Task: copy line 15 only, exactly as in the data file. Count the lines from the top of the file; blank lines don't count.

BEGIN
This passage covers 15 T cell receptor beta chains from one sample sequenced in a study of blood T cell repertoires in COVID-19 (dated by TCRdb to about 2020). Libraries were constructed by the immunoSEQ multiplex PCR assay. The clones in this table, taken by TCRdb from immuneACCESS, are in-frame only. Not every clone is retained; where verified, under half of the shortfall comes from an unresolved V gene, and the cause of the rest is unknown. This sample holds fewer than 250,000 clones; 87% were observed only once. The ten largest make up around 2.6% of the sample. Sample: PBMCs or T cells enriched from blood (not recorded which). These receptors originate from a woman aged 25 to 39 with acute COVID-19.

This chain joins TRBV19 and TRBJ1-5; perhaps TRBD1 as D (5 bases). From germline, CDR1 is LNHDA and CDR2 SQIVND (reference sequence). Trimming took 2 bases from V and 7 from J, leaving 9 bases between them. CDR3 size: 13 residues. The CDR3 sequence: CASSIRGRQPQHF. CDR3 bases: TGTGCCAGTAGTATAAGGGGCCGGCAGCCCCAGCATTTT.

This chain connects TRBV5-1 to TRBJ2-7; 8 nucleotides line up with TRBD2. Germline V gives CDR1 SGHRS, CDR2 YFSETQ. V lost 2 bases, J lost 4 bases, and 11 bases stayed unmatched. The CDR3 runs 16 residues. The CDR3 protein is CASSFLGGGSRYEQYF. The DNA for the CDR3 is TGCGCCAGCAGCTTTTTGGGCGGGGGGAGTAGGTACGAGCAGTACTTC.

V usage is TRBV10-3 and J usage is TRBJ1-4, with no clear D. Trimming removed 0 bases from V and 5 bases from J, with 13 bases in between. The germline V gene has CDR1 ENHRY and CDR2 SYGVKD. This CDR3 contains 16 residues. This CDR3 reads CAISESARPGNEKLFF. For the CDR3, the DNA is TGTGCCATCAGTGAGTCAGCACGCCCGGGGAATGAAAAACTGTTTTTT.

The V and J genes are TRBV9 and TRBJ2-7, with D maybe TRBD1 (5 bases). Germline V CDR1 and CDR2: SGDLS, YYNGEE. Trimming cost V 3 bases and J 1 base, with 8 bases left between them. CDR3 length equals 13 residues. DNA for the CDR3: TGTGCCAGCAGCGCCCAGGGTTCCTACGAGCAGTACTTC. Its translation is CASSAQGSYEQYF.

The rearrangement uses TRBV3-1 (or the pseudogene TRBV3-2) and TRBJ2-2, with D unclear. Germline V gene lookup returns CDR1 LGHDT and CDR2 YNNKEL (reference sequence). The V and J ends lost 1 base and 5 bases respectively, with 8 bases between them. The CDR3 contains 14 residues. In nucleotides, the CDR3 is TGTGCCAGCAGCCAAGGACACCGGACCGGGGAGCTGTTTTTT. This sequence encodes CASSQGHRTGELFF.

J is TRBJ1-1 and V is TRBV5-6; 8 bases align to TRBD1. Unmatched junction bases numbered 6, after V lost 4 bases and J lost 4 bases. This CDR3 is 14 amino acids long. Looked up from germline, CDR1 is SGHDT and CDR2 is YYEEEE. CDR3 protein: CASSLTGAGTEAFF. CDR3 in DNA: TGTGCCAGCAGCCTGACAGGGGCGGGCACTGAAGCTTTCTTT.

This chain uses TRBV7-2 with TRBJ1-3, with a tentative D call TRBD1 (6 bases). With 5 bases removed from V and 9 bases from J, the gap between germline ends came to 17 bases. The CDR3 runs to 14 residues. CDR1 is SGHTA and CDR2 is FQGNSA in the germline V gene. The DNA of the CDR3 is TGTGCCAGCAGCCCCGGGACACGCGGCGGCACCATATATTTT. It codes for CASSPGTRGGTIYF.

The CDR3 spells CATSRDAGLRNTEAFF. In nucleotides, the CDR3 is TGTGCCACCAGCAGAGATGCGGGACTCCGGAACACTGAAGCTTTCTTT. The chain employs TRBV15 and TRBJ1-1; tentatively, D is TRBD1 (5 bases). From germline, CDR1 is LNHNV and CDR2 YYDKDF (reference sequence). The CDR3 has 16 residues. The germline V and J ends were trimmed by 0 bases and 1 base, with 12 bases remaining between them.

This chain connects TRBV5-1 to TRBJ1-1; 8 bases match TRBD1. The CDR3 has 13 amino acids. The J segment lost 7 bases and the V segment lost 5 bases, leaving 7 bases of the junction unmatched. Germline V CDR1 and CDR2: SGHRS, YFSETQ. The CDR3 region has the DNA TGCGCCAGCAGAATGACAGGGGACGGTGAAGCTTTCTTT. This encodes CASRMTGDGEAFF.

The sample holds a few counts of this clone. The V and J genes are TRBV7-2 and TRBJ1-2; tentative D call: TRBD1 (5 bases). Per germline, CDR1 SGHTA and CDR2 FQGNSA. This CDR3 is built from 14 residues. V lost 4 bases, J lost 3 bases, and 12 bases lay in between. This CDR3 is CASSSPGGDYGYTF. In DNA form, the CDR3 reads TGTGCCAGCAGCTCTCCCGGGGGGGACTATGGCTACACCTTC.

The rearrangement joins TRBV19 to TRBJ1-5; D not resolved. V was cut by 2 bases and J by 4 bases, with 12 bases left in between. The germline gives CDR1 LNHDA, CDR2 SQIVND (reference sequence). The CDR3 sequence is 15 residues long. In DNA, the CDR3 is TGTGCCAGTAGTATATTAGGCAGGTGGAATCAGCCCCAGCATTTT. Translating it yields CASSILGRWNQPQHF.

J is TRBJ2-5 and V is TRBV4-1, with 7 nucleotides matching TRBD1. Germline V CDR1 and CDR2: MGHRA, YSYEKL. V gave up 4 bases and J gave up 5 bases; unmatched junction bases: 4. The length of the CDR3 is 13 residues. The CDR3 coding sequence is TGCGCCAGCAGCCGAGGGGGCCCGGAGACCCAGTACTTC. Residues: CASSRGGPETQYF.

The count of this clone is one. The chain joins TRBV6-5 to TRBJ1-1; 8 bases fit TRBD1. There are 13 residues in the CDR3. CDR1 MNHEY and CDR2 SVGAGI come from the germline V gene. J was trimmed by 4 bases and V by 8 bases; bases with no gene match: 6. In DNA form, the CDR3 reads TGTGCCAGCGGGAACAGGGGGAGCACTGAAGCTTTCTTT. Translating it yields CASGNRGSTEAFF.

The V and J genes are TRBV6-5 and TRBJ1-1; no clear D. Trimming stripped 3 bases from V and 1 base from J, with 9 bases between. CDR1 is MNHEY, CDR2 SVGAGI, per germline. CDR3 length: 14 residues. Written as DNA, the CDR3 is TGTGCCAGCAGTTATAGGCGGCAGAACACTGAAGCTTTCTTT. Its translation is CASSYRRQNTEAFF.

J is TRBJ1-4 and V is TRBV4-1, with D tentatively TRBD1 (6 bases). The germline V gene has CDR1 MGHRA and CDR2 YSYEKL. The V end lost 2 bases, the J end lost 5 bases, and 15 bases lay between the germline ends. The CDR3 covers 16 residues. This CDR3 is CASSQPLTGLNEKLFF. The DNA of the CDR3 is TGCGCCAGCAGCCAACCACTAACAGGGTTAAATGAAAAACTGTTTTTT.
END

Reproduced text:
The V and J genes are TRBV6-5 and TRBJ1-1; no clear D. Trimming stripped 3 bases from V and 1 base from J, with 9 bases between. CDR1 is MNHEY, CDR2 SVGAGI, per germline. CDR3 length: 14 residues. Written as DNA, the CDR3 is TGTGCCAGCAGTTATAGGCGGCAGAACACTGAAGCTTTCTTT. Its translation is CASSYRRQNTEAFF.